Worried about missing the bus?

There’s an insidious belief that’s wormed its way into many of our minds. It’s the belief that at some point the bus stops coming. If you slept in, got distracted or way laid by life – too bad, you blew it! That opportunity bus ain’t coming by no more.


As to when the service stops – some say it’s about number of blown opportunities – one, two or three business or relationship failures then no more chance-buses on your street.


But the most prevalent stories talk of age, telling you it’s 20, 30, 50, 65, or maybe 75 or 85, when the chances cease and you are relegated to wait on the bench with the weight of roads not taken.


But how true is this? Does the bus stop ever coming?


Apart from the very few biological dependent opportunities that may have a short window of time, do your chances really dry up at some point? Or is it the nature of the moment to be continuously alive with possibility just waiting for us to engage with it?


And what is it we believe makes up this bus pass? What is it we fear will disappear and deny us access?


Is it our creativity, our intelligence, our flexibility, our courage, our imagination, our energy, or is it about trust, value and relevance? Phrased perhaps as, others no longer recognize our worth or relevance, but very much a measure of our own belief in the value of our offerings and our trust in our capacity to deliver.


What is it that we buy into believing will dry up? And how true is this? How much is fact and how much is mere unexamined fallacy?


Despite my best attempts to gate-keep my mind, I’ve run into the fear of missing the bus, more than a few times in my life. As I was nearing 50, I felt that creeping dread slip in with it’s walls and dead-end views – the stomach-sinking smog shrouding all possibility. I thought I might have really blown my chances. I’d taken too long to begin. I’d missed the window and now – my unlived life would remain just that -unlived.


My solution was to blitz my mind with alternative stories. I searched for books that showed me how 50+ was a time of power, passion and possibility. Not finding the books, I began reaching out and interviewing inspiring women who were living out the potential of this phase in their lives. I floated the idea of writing my own book. I did a diploma in freelance journalism to build up my writing skills and I finished a degree, started in the seventies, switching my major to English/creative writing. I filled my mind with loads of powerful stories and I strengthened my belief in the continuing possibilities of life. The fear of missed buses disappeared and I reconnected with a desire to champion possibility. To this end, I did training in counselling, psychotherapy, creative expressive therapies and life coaching and I immersed myself in the inspiring tales of entrepreneurs, particularly those who claimed 50+ as a starting point.


I came across many, many inspiring re-framers of age who have helped me build up a new paradigm. Some of them are –

A dentist who quit to follow a his passion for jewellery at 57.

A woman who quit her job at 59, got another and was laid off at 60, so started a successful not for profit business.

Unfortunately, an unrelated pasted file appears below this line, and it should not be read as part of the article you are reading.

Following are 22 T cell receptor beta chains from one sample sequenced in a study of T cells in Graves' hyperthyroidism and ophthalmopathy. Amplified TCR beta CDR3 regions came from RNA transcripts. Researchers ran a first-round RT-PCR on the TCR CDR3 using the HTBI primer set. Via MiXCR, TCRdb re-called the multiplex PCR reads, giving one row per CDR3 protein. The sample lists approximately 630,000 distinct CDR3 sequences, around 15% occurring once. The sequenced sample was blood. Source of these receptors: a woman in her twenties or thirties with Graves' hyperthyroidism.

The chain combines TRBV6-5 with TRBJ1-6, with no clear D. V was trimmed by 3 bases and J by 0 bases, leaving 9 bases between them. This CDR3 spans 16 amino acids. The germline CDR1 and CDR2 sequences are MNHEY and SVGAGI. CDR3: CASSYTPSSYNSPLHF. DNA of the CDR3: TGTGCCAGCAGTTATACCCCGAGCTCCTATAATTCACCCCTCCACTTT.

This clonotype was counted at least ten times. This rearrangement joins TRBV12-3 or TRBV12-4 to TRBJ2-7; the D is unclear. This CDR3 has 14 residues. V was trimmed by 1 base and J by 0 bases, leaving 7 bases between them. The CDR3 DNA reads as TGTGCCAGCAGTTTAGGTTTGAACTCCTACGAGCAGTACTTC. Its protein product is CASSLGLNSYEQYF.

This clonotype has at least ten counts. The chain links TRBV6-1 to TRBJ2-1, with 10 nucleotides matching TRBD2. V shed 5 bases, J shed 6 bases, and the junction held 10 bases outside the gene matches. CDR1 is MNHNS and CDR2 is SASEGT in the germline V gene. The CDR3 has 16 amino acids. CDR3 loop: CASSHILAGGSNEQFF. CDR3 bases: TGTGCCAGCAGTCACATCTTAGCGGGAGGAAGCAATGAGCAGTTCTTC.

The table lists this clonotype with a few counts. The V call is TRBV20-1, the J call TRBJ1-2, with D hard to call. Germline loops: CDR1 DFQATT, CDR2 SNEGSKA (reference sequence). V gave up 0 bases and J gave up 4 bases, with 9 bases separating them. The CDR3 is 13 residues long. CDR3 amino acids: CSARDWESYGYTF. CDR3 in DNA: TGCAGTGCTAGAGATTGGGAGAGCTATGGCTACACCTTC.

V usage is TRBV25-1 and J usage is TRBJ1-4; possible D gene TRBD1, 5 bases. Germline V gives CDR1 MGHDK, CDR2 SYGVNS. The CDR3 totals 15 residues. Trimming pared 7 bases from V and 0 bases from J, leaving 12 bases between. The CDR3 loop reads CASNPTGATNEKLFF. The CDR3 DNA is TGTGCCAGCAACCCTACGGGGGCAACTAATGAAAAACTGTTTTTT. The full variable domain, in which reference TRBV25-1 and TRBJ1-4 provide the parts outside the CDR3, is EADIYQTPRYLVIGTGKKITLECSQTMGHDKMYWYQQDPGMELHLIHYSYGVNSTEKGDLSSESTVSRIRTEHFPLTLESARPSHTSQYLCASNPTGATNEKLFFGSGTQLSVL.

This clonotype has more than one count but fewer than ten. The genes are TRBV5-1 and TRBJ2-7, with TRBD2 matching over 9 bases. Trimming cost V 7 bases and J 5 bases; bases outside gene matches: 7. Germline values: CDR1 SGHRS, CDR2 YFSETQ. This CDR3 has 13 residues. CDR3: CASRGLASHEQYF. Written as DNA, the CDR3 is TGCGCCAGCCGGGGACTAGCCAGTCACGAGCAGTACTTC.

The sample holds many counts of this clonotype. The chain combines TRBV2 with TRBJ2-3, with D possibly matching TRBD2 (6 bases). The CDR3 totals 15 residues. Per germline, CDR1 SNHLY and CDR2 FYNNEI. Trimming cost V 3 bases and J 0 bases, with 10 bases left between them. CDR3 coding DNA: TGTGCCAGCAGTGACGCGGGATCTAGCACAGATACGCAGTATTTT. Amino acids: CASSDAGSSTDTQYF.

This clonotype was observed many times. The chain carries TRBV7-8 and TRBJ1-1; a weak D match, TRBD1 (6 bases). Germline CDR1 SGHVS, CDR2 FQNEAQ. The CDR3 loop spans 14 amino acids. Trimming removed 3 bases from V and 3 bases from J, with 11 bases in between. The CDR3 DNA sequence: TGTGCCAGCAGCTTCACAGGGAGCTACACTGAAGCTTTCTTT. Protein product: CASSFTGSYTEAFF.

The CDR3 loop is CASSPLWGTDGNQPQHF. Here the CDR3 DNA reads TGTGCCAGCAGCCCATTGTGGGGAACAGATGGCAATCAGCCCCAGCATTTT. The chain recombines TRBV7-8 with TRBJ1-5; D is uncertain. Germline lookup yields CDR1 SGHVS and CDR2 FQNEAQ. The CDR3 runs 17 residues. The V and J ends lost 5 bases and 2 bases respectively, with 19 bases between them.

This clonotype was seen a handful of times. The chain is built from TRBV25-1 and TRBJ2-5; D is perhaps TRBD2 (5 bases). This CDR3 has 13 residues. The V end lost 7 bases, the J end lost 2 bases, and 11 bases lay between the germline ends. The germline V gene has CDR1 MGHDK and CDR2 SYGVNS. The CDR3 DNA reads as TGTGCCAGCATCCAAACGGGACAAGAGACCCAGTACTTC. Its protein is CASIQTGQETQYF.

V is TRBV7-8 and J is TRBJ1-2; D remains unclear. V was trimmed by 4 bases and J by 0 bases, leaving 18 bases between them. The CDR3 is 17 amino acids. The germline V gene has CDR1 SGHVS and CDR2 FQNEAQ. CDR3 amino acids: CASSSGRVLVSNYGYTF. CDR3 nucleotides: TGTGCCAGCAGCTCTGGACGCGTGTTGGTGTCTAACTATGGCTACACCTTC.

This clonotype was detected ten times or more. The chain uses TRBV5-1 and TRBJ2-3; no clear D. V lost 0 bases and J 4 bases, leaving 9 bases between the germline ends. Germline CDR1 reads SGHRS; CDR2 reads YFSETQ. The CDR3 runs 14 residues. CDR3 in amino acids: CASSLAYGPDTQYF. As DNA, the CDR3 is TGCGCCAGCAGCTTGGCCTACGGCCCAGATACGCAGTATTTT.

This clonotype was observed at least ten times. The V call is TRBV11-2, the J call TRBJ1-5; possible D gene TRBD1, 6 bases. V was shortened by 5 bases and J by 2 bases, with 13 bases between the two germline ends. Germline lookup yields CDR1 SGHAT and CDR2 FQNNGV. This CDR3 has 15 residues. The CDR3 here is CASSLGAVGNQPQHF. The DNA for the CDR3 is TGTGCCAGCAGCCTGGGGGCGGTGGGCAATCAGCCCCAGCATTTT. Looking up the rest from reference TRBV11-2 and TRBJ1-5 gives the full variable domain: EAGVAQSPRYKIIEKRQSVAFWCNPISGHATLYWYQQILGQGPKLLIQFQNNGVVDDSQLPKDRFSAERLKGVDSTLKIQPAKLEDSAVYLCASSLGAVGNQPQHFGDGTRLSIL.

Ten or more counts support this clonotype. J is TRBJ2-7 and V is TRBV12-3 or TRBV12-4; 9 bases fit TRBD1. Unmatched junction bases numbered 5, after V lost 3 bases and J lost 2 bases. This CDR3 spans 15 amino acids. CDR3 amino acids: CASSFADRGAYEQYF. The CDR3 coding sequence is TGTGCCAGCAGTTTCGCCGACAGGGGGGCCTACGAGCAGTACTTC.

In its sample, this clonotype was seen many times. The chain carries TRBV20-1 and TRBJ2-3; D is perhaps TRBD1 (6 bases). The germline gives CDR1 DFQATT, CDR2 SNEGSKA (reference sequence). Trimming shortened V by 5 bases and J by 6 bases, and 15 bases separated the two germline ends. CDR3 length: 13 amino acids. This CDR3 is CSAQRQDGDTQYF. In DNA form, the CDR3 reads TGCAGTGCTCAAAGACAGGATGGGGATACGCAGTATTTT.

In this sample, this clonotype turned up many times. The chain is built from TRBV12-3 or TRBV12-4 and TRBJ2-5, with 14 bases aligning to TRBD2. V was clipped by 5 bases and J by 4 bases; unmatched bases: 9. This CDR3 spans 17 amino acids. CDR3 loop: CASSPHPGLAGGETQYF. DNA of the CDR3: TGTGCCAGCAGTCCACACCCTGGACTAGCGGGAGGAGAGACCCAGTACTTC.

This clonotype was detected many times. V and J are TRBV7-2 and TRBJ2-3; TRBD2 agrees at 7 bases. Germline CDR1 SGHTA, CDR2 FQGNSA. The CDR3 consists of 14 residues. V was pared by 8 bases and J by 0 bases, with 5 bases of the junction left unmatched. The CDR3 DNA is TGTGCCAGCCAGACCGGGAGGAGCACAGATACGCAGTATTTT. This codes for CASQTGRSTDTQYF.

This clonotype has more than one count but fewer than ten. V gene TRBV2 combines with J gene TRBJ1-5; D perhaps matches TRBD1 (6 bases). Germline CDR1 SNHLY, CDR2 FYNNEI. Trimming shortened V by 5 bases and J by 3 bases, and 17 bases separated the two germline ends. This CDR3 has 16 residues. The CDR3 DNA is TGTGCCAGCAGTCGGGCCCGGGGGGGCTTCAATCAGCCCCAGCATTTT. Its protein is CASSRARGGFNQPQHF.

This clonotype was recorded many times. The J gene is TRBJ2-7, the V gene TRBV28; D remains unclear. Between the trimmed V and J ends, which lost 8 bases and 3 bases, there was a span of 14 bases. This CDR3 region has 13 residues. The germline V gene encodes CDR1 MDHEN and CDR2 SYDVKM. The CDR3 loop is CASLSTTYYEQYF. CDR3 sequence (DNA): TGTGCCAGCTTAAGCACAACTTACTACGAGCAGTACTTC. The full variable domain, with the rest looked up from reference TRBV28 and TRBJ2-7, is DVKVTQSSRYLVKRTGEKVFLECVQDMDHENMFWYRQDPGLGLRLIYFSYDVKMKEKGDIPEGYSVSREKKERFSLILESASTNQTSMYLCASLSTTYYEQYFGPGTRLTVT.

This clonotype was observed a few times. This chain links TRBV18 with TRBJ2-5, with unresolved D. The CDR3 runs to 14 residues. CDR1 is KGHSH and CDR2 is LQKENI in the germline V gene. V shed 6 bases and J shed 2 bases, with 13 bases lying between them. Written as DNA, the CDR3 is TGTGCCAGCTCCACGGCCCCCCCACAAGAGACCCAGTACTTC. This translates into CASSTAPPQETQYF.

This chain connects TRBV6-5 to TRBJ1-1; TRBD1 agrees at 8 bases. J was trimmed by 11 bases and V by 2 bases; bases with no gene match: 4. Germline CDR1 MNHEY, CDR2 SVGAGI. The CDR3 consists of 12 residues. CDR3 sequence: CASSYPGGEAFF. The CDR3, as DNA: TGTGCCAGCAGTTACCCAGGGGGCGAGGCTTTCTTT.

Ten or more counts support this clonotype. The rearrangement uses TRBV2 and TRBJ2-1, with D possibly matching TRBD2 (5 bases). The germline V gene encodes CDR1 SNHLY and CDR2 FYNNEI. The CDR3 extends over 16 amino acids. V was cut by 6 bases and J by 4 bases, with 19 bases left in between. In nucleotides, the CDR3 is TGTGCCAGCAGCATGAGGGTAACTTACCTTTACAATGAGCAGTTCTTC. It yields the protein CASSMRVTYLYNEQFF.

A truck driver laid off at 61 and started a successful geneaology business.

A man who is still skateboarding at 78, having taken it up at 65.

A woman who after going blind at 66, went back to university to do her masters. She also had her first book published at 79.

A woman who chose to follow a life-long passion and trained to become a vet in her 70’s.

A woman who took up stand-up comedy at 70.

A woman of 85 who is still running the company she started in her 70’s, to manufacture and distribute her invention.

An 80 year old woman pilot who had just completed her first solo ocean flight.

And a woman who took up industrial climbing at 85.


People who either didn’t get the memo about missed buses, or chose to ignore it.


Perhaps it was their reflection on and learning from the years of experience that gave them the needed perspective. Maybe age actually helped rather than hindered. Maybe it’s how they developed and strengthened the qualities and skills like patience, acceptance, resilience, empathy, courage, authenticity, humour, steadfastness, a deeper trust in their creativity and intuition, a deeper knowing of themselves and others, and a more open hearted relationship with uncertainty and failure. Maybe it’s these potential benefits of experience, the ones we tend to airbrush out of of our cultural image of ageing, along with the wrinkles, that facilitated their success and full-on-living.


Maybe it’s about noticing that sometimes opportunity takes different forms and needs to be looked for in new ways and in different places. Maybe it’s time to try a new bus stop, start your own service, or look to solar powered car, scooter or boat instead of bus. Maybe it’s about accessing alternative support systems, things such as crowd funding.


Whatever creative or innovative approach it takes to engage with it, I choose to believe and continue to find evidence to support the notion that possibility is held in the moment, there for us to access no matter what our age or track record, right until our last breath.


” Here’s a test to find out whether your mission in life is complete. If you’re alive, it isn’t.” Lauren Bacall

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